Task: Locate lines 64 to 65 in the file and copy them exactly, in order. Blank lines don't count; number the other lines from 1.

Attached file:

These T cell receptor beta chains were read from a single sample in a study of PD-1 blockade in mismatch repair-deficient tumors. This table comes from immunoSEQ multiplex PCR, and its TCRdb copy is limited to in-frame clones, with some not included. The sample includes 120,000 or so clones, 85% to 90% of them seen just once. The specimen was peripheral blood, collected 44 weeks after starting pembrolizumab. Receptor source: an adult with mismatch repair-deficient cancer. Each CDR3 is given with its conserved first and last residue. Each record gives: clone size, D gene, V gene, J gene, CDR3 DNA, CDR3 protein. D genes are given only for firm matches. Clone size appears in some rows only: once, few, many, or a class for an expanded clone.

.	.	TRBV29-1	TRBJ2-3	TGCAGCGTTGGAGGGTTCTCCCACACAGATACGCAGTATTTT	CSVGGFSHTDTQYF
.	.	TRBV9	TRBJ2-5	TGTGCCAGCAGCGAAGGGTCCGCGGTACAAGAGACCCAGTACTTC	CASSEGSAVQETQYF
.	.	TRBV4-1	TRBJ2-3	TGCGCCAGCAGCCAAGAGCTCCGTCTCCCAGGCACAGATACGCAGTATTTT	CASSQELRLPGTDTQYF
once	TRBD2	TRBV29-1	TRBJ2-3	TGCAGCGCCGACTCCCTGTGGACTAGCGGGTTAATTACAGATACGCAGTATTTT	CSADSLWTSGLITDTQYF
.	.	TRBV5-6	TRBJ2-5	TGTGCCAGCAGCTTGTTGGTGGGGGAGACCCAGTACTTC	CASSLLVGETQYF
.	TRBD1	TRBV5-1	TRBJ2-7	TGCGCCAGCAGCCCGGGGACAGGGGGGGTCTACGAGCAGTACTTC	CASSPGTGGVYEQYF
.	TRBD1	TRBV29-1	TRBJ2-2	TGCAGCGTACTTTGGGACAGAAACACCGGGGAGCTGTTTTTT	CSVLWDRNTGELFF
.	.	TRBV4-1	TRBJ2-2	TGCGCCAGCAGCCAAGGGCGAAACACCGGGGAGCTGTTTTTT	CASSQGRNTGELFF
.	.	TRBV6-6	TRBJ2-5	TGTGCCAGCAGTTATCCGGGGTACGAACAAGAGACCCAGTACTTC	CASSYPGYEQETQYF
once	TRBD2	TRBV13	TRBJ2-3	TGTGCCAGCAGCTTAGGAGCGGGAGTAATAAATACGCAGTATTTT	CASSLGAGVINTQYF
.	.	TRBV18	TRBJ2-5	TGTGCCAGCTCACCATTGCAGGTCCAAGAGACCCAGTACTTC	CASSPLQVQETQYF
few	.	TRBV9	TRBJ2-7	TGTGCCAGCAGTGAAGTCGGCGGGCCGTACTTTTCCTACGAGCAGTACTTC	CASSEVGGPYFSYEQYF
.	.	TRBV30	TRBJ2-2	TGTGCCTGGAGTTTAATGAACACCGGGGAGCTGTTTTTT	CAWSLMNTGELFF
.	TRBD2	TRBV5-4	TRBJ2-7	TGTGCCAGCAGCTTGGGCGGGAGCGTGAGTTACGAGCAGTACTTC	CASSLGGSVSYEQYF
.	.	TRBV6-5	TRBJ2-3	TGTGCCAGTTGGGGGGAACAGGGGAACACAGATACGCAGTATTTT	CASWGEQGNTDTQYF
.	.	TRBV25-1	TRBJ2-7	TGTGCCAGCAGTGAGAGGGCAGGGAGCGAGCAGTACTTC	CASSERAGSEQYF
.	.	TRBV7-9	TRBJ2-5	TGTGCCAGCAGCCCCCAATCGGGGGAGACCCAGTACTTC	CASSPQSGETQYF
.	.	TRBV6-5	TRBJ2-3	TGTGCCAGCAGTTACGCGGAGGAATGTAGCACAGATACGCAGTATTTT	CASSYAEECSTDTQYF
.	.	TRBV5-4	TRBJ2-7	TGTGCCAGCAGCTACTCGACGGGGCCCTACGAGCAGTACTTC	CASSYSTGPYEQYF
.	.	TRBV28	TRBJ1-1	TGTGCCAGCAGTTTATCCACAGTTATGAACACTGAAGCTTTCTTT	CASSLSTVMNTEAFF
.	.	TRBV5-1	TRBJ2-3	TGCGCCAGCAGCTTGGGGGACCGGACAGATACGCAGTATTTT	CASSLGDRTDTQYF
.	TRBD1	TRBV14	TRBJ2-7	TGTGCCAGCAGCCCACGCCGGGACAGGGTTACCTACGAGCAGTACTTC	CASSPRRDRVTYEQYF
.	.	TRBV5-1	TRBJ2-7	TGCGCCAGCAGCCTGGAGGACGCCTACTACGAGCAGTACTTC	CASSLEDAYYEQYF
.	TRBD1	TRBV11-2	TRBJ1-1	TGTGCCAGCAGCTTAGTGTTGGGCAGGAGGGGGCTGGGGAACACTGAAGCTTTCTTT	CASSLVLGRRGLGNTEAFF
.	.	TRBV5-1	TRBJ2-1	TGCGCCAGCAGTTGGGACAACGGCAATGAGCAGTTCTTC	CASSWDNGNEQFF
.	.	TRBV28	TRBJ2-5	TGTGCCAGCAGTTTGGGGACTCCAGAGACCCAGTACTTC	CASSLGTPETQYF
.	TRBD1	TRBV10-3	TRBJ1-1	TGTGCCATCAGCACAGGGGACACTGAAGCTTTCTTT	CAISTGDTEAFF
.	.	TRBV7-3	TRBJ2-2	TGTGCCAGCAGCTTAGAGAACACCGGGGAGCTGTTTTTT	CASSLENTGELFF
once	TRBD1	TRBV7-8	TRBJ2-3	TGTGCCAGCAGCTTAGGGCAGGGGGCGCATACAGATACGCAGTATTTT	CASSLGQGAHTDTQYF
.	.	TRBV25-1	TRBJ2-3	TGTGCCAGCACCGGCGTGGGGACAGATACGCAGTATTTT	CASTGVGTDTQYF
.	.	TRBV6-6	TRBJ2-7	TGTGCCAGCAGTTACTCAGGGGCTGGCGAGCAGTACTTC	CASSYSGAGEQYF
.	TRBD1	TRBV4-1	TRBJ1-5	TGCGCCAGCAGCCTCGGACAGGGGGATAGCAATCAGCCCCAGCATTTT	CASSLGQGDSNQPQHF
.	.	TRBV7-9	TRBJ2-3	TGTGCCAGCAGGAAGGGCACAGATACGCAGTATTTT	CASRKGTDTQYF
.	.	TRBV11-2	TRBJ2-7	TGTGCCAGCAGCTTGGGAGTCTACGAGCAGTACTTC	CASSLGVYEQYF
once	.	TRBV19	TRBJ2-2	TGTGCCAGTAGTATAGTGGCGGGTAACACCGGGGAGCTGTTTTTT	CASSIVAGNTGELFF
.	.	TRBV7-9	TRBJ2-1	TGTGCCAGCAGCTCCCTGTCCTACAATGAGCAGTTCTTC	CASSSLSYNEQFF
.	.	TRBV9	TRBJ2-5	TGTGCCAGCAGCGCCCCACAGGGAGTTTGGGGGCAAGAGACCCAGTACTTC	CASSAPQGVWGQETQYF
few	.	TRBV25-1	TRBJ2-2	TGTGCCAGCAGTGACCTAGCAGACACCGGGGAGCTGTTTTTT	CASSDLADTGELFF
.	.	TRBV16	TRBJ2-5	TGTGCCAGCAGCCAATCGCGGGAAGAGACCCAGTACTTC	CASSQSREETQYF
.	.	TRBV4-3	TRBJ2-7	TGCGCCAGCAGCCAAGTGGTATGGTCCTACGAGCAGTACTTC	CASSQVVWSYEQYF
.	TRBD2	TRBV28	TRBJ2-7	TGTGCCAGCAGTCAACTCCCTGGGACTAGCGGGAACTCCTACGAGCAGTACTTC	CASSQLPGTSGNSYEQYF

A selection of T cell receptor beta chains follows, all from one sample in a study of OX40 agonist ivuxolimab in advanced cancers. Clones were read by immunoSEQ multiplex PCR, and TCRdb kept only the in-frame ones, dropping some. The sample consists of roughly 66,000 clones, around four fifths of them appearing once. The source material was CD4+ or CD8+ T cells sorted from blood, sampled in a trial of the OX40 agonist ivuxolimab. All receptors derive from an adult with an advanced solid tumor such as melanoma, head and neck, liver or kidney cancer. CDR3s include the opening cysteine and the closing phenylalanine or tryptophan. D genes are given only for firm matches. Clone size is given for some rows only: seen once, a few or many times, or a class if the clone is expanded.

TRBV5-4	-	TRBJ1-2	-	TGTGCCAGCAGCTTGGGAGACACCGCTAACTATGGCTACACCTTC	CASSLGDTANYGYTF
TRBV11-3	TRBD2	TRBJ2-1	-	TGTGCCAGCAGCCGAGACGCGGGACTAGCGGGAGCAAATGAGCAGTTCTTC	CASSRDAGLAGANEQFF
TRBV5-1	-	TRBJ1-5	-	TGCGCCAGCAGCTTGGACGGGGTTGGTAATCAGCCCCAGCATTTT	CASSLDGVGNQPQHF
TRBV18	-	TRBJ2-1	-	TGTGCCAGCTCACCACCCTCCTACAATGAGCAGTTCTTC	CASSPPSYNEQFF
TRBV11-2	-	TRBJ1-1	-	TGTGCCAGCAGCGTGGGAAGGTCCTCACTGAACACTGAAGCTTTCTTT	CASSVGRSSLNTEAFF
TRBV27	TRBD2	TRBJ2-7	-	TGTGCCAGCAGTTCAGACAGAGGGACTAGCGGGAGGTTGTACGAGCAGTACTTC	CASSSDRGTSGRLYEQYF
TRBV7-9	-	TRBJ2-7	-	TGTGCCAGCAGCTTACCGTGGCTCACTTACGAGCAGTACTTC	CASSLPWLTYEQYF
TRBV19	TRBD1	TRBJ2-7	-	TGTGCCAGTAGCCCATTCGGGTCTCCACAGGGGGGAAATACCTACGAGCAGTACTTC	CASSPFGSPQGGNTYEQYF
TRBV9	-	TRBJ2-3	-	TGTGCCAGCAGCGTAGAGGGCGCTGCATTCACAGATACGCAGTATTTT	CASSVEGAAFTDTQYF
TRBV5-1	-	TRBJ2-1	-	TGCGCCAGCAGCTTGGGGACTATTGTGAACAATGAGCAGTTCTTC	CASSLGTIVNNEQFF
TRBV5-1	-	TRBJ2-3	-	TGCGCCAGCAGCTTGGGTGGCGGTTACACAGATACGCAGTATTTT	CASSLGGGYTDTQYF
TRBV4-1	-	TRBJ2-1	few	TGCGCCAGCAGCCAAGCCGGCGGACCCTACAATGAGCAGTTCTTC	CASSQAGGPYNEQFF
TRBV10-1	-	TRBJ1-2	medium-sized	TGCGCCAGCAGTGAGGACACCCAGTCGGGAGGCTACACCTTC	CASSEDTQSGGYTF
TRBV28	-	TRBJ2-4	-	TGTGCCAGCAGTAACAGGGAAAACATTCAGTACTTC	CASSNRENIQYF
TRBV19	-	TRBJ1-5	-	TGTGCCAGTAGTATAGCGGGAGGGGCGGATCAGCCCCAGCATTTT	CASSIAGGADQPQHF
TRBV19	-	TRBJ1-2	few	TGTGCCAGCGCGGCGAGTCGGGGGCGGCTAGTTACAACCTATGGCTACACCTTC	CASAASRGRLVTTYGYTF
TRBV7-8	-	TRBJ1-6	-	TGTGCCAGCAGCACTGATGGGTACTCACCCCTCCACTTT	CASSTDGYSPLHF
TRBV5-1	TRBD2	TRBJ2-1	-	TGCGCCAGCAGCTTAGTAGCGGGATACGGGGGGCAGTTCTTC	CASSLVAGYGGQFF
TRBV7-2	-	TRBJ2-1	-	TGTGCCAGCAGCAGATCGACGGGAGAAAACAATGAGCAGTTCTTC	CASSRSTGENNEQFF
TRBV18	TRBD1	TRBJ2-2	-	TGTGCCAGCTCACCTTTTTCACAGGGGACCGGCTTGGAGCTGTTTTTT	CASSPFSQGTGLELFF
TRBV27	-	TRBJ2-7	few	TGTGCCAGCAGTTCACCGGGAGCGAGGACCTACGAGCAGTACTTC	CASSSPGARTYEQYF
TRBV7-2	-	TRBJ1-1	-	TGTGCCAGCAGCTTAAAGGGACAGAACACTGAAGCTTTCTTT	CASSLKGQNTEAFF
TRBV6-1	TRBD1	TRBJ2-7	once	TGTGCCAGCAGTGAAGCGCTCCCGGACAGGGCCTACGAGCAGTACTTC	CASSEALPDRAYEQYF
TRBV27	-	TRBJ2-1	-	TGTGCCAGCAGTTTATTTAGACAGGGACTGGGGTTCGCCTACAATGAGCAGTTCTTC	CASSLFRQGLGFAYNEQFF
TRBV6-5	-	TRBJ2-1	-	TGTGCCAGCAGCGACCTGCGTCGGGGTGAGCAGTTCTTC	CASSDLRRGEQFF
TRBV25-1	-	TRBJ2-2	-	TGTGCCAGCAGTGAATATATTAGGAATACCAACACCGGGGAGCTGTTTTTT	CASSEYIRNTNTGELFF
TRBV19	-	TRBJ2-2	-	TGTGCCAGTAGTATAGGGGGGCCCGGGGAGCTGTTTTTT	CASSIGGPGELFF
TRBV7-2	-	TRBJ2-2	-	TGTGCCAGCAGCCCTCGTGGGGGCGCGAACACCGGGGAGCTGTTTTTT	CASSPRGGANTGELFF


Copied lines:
TRBV27	-	TRBJ2-7	few	TGTGCCAGCAGTTCACCGGGAGCGAGGACCTACGAGCAGTACTTC	CASSSPGARTYEQYF
TRBV7-2	-	TRBJ1-1	-	TGTGCCAGCAGCTTAAAGGGACAGAACACTGAAGCTTTCTTT	CASSLKGQNTEAFF